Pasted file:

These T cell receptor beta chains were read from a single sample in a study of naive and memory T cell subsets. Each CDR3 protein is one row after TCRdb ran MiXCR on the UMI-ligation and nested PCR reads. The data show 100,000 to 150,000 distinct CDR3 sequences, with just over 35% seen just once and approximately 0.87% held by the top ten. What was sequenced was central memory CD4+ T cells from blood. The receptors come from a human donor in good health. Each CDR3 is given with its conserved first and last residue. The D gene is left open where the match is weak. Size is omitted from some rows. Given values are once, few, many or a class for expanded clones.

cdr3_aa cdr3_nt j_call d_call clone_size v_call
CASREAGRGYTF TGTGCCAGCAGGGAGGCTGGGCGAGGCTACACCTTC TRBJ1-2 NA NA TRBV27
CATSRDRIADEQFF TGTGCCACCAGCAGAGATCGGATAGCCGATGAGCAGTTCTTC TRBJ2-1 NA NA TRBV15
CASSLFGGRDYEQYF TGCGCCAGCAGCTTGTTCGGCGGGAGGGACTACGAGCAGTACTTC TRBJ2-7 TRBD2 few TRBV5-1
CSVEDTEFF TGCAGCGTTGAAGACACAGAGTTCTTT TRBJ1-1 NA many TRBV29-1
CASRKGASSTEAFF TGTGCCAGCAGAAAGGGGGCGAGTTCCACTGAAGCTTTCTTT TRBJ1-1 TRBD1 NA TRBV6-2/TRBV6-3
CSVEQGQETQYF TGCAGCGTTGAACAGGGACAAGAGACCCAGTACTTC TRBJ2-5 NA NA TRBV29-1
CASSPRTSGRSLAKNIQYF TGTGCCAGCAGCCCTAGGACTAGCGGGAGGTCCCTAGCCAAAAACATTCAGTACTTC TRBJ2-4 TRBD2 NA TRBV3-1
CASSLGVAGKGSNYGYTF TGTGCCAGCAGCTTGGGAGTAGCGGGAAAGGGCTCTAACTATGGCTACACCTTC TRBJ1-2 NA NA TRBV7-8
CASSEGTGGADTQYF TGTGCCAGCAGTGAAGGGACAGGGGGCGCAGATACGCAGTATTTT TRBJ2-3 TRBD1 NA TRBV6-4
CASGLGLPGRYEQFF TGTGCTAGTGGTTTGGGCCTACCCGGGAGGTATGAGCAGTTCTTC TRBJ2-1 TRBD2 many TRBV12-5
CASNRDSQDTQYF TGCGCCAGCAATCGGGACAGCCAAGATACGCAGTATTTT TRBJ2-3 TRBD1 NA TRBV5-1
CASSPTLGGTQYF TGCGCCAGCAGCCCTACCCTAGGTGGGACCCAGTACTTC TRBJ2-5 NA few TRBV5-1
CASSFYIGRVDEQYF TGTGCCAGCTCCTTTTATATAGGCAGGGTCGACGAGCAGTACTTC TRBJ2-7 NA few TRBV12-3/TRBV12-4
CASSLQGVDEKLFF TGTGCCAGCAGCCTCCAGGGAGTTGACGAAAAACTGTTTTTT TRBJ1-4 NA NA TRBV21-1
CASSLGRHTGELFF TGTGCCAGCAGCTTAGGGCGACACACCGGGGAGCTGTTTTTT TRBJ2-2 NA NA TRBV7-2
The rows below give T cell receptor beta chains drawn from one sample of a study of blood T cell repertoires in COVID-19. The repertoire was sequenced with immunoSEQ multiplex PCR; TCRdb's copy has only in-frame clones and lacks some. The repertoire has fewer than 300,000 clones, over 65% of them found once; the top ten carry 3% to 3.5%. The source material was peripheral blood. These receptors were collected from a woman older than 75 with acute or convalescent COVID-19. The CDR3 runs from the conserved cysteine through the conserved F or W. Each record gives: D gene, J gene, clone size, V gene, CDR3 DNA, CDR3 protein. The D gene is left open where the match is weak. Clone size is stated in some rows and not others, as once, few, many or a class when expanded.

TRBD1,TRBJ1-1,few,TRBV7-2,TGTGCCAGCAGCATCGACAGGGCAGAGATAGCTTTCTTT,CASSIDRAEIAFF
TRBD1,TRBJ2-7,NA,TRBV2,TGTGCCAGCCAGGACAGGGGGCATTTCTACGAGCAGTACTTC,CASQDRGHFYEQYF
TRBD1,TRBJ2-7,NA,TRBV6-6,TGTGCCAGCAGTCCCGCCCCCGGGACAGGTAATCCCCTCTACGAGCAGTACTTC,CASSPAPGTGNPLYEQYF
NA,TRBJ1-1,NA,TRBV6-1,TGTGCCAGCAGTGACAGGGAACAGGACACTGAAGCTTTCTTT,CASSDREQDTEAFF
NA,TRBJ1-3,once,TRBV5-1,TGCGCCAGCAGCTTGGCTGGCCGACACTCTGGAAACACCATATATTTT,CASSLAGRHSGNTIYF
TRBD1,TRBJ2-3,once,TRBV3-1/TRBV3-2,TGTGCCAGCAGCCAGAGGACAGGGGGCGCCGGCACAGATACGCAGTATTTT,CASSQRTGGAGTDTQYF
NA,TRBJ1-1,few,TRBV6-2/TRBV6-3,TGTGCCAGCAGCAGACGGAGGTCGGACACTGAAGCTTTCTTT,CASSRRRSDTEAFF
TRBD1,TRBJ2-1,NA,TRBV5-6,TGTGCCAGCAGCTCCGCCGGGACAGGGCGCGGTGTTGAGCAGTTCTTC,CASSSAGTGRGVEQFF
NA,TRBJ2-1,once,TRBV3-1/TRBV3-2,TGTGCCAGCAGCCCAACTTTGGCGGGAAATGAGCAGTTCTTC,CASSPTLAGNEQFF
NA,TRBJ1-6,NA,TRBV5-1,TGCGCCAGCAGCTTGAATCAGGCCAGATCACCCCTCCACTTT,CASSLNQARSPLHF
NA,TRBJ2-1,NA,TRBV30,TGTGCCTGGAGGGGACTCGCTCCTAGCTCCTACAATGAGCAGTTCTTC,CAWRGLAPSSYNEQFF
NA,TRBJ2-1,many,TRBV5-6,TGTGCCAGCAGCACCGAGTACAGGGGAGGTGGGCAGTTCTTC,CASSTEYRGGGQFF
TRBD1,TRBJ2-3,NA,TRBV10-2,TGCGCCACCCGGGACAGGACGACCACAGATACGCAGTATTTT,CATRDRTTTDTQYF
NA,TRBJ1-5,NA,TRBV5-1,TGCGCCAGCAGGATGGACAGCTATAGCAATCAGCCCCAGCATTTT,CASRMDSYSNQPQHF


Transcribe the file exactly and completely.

These T cell receptor beta chains were read from a single sample in a study of naive and memory T cell subsets. Each CDR3 protein is one row after TCRdb ran MiXCR on the UMI-ligation and nested PCR reads. The data show 100,000 to 150,000 distinct CDR3 sequences, with just over 35% seen just once and approximately 0.87% held by the top ten. What was sequenced was central memory CD4+ T cells from blood. The receptors come from a human donor in good health. Each CDR3 is given with its conserved first and last residue. The D gene is left open where the match is weak. Size is omitted from some rows. Given values are once, few, many or a class for expanded clones.

cdr3_aa cdr3_nt j_call d_call clone_size v_call
CASREAGRGYTF TGTGCCAGCAGGGAGGCTGGGCGAGGCTACACCTTC TRBJ1-2 NA NA TRBV27
CATSRDRIADEQFF TGTGCCACCAGCAGAGATCGGATAGCCGATGAGCAGTTCTTC TRBJ2-1 NA NA TRBV15
CASSLFGGRDYEQYF TGCGCCAGCAGCTTGTTCGGCGGGAGGGACTACGAGCAGTACTTC TRBJ2-7 TRBD2 few TRBV5-1
CSVEDTEFF TGCAGCGTTGAAGACACAGAGTTCTTT TRBJ1-1 NA many TRBV29-1
CASRKGASSTEAFF TGTGCCAGCAGAAAGGGGGCGAGTTCCACTGAAGCTTTCTTT TRBJ1-1 TRBD1 NA TRBV6-2/TRBV6-3
CSVEQGQETQYF TGCAGCGTTGAACAGGGACAAGAGACCCAGTACTTC TRBJ2-5 NA NA TRBV29-1
CASSPRTSGRSLAKNIQYF TGTGCCAGCAGCCCTAGGACTAGCGGGAGGTCCCTAGCCAAAAACATTCAGTACTTC TRBJ2-4 TRBD2 NA TRBV3-1
CASSLGVAGKGSNYGYTF TGTGCCAGCAGCTTGGGAGTAGCGGGAAAGGGCTCTAACTATGGCTACACCTTC TRBJ1-2 NA NA TRBV7-8
CASSEGTGGADTQYF TGTGCCAGCAGTGAAGGGACAGGGGGCGCAGATACGCAGTATTTT TRBJ2-3 TRBD1 NA TRBV6-4
CASGLGLPGRYEQFF TGTGCTAGTGGTTTGGGCCTACCCGGGAGGTATGAGCAGTTCTTC TRBJ2-1 TRBD2 many TRBV12-5
CASNRDSQDTQYF TGCGCCAGCAATCGGGACAGCCAAGATACGCAGTATTTT TRBJ2-3 TRBD1 NA TRBV5-1
CASSPTLGGTQYF TGCGCCAGCAGCCCTACCCTAGGTGGGACCCAGTACTTC TRBJ2-5 NA few TRBV5-1
CASSFYIGRVDEQYF TGTGCCAGCTCCTTTTATATAGGCAGGGTCGACGAGCAGTACTTC TRBJ2-7 NA few TRBV12-3/TRBV12-4
CASSLQGVDEKLFF TGTGCCAGCAGCCTCCAGGGAGTTGACGAAAAACTGTTTTTT TRBJ1-4 NA NA TRBV21-1
CASSLGRHTGELFF TGTGCCAGCAGCTTAGGGCGACACACCGGGGAGCTGTTTTTT TRBJ2-2 NA NA TRBV7-2
The rows below give T cell receptor beta chains drawn from one sample of a study of blood T cell repertoires in COVID-19. The repertoire was sequenced with immunoSEQ multiplex PCR; TCRdb's copy has only in-frame clones and lacks some. The repertoire has fewer than 300,000 clones, over 65% of them found once; the top ten carry 3% to 3.5%. The source material was peripheral blood. These receptors were collected from a woman older than 75 with acute or convalescent COVID-19. The CDR3 runs from the conserved cysteine through the conserved F or W. Each record gives: D gene, J gene, clone size, V gene, CDR3 DNA, CDR3 protein. The D gene is left open where the match is weak. Clone size is stated in some rows and not others, as once, few, many or a class when expanded.

TRBD1,TRBJ1-1,few,TRBV7-2,TGTGCCAGCAGCATCGACAGGGCAGAGATAGCTTTCTTT,CASSIDRAEIAFF
TRBD1,TRBJ2-7,NA,TRBV2,TGTGCCAGCCAGGACAGGGGGCATTTCTACGAGCAGTACTTC,CASQDRGHFYEQYF
TRBD1,TRBJ2-7,NA,TRBV6-6,TGTGCCAGCAGTCCCGCCCCCGGGACAGGTAATCCCCTCTACGAGCAGTACTTC,CASSPAPGTGNPLYEQYF
NA,TRBJ1-1,NA,TRBV6-1,TGTGCCAGCAGTGACAGGGAACAGGACACTGAAGCTTTCTTT,CASSDREQDTEAFF
NA,TRBJ1-3,once,TRBV5-1,TGCGCCAGCAGCTTGGCTGGCCGACACTCTGGAAACACCATATATTTT,CASSLAGRHSGNTIYF
TRBD1,TRBJ2-3,once,TRBV3-1/TRBV3-2,TGTGCCAGCAGCCAGAGGACAGGGGGCGCCGGCACAGATACGCAGTATTTT,CASSQRTGGAGTDTQYF
NA,TRBJ1-1,few,TRBV6-2/TRBV6-3,TGTGCCAGCAGCAGACGGAGGTCGGACACTGAAGCTTTCTTT,CASSRRRSDTEAFF
TRBD1,TRBJ2-1,NA,TRBV5-6,TGTGCCAGCAGCTCCGCCGGGACAGGGCGCGGTGTTGAGCAGTTCTTC,CASSSAGTGRGVEQFF
NA,TRBJ2-1,once,TRBV3-1/TRBV3-2,TGTGCCAGCAGCCCAACTTTGGCGGGAAATGAGCAGTTCTTC,CASSPTLAGNEQFF
NA,TRBJ1-6,NA,TRBV5-1,TGCGCCAGCAGCTTGAATCAGGCCAGATCACCCCTCCACTTT,CASSLNQARSPLHF
NA,TRBJ2-1,NA,TRBV30,TGTGCCTGGAGGGGACTCGCTCCTAGCTCCTACAATGAGCAGTTCTTC,CAWRGLAPSSYNEQFF
NA,TRBJ2-1,many,TRBV5-6,TGTGCCAGCAGCACCGAGTACAGGGGAGGTGGGCAGTTCTTC,CASSTEYRGGGQFF
TRBD1,TRBJ2-3,NA,TRBV10-2,TGCGCCACCCGGGACAGGACGACCACAGATACGCAGTATTTT,CATRDRTTTDTQYF
NA,TRBJ1-5,NA,TRBV5-1,TGCGCCAGCAGGATGGACAGCTATAGCAATCAGCCCCAGCATTTT,CASRMDSYSNQPQHF